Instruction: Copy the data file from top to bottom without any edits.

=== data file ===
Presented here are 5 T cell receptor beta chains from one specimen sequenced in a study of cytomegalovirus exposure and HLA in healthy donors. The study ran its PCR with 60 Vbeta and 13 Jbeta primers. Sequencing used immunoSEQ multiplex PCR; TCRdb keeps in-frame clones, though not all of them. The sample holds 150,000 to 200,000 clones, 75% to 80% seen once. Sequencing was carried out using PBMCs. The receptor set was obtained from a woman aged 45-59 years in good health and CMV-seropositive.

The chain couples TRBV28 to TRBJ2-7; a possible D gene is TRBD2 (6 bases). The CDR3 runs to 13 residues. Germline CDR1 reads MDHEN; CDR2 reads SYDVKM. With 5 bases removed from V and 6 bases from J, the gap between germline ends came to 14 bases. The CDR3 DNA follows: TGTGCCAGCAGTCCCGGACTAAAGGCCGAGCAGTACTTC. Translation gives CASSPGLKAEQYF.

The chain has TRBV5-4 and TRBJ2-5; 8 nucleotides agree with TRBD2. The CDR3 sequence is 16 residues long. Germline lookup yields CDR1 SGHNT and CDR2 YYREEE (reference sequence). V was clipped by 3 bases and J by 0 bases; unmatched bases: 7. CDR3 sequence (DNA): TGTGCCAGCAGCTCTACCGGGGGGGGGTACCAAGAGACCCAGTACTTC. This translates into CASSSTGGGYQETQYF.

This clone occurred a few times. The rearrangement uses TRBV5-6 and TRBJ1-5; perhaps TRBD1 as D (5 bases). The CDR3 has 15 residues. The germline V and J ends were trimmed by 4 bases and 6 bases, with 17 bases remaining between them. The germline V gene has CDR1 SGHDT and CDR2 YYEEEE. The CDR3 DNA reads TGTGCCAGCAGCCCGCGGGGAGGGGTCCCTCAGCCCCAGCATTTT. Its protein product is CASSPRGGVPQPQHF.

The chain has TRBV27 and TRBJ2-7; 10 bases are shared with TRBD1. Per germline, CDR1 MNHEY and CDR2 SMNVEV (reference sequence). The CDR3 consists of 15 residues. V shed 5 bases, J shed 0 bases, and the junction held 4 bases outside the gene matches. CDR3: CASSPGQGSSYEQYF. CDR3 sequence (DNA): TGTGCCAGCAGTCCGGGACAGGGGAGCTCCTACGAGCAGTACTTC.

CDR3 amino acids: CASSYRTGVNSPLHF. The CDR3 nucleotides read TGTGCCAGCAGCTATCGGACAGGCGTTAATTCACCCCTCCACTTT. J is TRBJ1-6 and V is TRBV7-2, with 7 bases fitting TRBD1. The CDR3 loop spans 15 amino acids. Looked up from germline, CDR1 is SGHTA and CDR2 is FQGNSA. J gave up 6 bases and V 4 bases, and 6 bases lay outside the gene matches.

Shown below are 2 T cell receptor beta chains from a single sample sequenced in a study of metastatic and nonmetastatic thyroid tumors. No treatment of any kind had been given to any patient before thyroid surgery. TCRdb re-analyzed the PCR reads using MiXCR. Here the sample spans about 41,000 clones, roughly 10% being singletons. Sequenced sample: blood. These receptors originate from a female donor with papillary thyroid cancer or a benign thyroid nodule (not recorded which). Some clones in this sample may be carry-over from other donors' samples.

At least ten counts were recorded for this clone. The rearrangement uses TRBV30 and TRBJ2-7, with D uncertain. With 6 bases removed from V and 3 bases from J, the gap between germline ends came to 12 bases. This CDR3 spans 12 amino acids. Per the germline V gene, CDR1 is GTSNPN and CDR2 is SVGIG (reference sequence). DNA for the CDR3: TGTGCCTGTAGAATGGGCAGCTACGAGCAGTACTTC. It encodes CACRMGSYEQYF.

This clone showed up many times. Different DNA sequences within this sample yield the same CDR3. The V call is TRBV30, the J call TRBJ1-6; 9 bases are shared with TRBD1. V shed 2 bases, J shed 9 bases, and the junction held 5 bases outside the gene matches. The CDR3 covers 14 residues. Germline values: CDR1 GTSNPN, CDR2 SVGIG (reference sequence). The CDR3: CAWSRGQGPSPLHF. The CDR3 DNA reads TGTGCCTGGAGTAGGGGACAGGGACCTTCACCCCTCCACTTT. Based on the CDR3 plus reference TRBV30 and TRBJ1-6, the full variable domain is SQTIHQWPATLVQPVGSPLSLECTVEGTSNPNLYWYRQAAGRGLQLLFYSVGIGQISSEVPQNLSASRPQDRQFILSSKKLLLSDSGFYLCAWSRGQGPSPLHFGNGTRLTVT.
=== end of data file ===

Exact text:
Presented here are 5 T cell receptor beta chains from one specimen sequenced in a study of cytomegalovirus exposure and HLA in healthy donors. The study ran its PCR with 60 Vbeta and 13 Jbeta primers. Sequencing used immunoSEQ multiplex PCR; TCRdb keeps in-frame clones, though not all of them. The sample holds 150,000 to 200,000 clones, 75% to 80% seen once. Sequencing was carried out using PBMCs. The receptor set was obtained from a woman aged 45-59 years in good health and CMV-seropositive.

The chain couples TRBV28 to TRBJ2-7; a possible D gene is TRBD2 (6 bases). The CDR3 runs to 13 residues. Germline CDR1 reads MDHEN; CDR2 reads SYDVKM. With 5 bases removed from V and 6 bases from J, the gap between germline ends came to 14 bases. The CDR3 DNA follows: TGTGCCAGCAGTCCCGGACTAAAGGCCGAGCAGTACTTC. Translation gives CASSPGLKAEQYF.

The chain has TRBV5-4 and TRBJ2-5; 8 nucleotides agree with TRBD2. The CDR3 sequence is 16 residues long. Germline lookup yields CDR1 SGHNT and CDR2 YYREEE (reference sequence). V was clipped by 3 bases and J by 0 bases; unmatched bases: 7. CDR3 sequence (DNA): TGTGCCAGCAGCTCTACCGGGGGGGGGTACCAAGAGACCCAGTACTTC. This translates into CASSSTGGGYQETQYF.

This clone occurred a few times. The rearrangement uses TRBV5-6 and TRBJ1-5; perhaps TRBD1 as D (5 bases). The CDR3 has 15 residues. The germline V and J ends were trimmed by 4 bases and 6 bases, with 17 bases remaining between them. The germline V gene has CDR1 SGHDT and CDR2 YYEEEE. The CDR3 DNA reads TGTGCCAGCAGCCCGCGGGGAGGGGTCCCTCAGCCCCAGCATTTT. Its protein product is CASSPRGGVPQPQHF.

The chain has TRBV27 and TRBJ2-7; 10 bases are shared with TRBD1. Per germline, CDR1 MNHEY and CDR2 SMNVEV (reference sequence). The CDR3 consists of 15 residues. V shed 5 bases, J shed 0 bases, and the junction held 4 bases outside the gene matches. CDR3: CASSPGQGSSYEQYF. CDR3 sequence (DNA): TGTGCCAGCAGTCCGGGACAGGGGAGCTCCTACGAGCAGTACTTC.

CDR3 amino acids: CASSYRTGVNSPLHF. The CDR3 nucleotides read TGTGCCAGCAGCTATCGGACAGGCGTTAATTCACCCCTCCACTTT. J is TRBJ1-6 and V is TRBV7-2, with 7 bases fitting TRBD1. The CDR3 loop spans 15 amino acids. Looked up from germline, CDR1 is SGHTA and CDR2 is FQGNSA. J gave up 6 bases and V 4 bases, and 6 bases lay outside the gene matches.

Shown below are 2 T cell receptor beta chains from a single sample sequenced in a study of metastatic and nonmetastatic thyroid tumors. No treatment of any kind had been given to any patient before thyroid surgery. TCRdb re-analyzed the PCR reads using MiXCR. Here the sample spans about 41,000 clones, roughly 10% being singletons. Sequenced sample: blood. These receptors originate from a female donor with papillary thyroid cancer or a benign thyroid nodule (not recorded which). Some clones in this sample may be carry-over from other donors' samples.

At least ten counts were recorded for this clone. The rearrangement uses TRBV30 and TRBJ2-7, with D uncertain. With 6 bases removed from V and 3 bases from J, the gap between germline ends came to 12 bases. This CDR3 spans 12 amino acids. Per the germline V gene, CDR1 is GTSNPN and CDR2 is SVGIG (reference sequence). DNA for the CDR3: TGTGCCTGTAGAATGGGCAGCTACGAGCAGTACTTC. It encodes CACRMGSYEQYF.

This clone showed up many times. Different DNA sequences within this sample yield the same CDR3. The V call is TRBV30, the J call TRBJ1-6; 9 bases are shared with TRBD1. V shed 2 bases, J shed 9 bases, and the junction held 5 bases outside the gene matches. The CDR3 covers 14 residues. Germline values: CDR1 GTSNPN, CDR2 SVGIG (reference sequence). The CDR3: CAWSRGQGPSPLHF. The CDR3 DNA reads TGTGCCTGGAGTAGGGGACAGGGACCTTCACCCCTCCACTTT. Based on the CDR3 plus reference TRBV30 and TRBJ1-6, the full variable domain is SQTIHQWPATLVQPVGSPLSLECTVEGTSNPNLYWYRQAAGRGLQLLFYSVGIGQISSEVPQNLSASRPQDRQFILSSKKLLLSDSGFYLCAWSRGQGPSPLHFGNGTRLTVT.